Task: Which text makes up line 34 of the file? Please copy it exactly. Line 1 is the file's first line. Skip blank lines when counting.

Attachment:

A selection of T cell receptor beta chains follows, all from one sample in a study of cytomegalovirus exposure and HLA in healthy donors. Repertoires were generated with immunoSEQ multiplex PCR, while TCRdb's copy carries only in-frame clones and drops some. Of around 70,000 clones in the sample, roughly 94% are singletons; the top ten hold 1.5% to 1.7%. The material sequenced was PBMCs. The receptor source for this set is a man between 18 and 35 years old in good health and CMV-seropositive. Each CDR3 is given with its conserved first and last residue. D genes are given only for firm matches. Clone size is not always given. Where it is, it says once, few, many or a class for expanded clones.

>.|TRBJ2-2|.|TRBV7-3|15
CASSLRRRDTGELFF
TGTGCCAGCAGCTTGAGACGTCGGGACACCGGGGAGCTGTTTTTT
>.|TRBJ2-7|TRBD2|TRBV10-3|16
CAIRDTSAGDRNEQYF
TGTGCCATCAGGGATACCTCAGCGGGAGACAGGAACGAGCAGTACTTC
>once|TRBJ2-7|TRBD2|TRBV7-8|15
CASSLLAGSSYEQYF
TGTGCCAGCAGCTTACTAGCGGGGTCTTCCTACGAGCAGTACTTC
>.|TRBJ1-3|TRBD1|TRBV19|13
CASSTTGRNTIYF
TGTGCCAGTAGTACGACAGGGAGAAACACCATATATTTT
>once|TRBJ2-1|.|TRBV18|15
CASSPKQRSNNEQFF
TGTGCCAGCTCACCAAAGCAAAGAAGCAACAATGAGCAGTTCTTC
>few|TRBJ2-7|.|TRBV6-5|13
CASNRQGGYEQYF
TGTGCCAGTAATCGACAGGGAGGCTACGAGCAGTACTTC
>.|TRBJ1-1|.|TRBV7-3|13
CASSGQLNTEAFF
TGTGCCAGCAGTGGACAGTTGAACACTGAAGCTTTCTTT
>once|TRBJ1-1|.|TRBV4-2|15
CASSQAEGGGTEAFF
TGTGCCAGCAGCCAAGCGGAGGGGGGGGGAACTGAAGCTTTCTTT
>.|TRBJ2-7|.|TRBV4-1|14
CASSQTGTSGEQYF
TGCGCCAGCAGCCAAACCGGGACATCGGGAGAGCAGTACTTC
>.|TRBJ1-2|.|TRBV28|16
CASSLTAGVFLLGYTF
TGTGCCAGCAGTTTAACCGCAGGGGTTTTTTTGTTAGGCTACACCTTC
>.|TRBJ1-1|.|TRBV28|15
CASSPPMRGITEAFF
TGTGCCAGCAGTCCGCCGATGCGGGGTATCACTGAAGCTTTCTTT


TGTGCCAGCAGTCCGCCGATGCGGGGTATCACTGAAGCTTTCTTT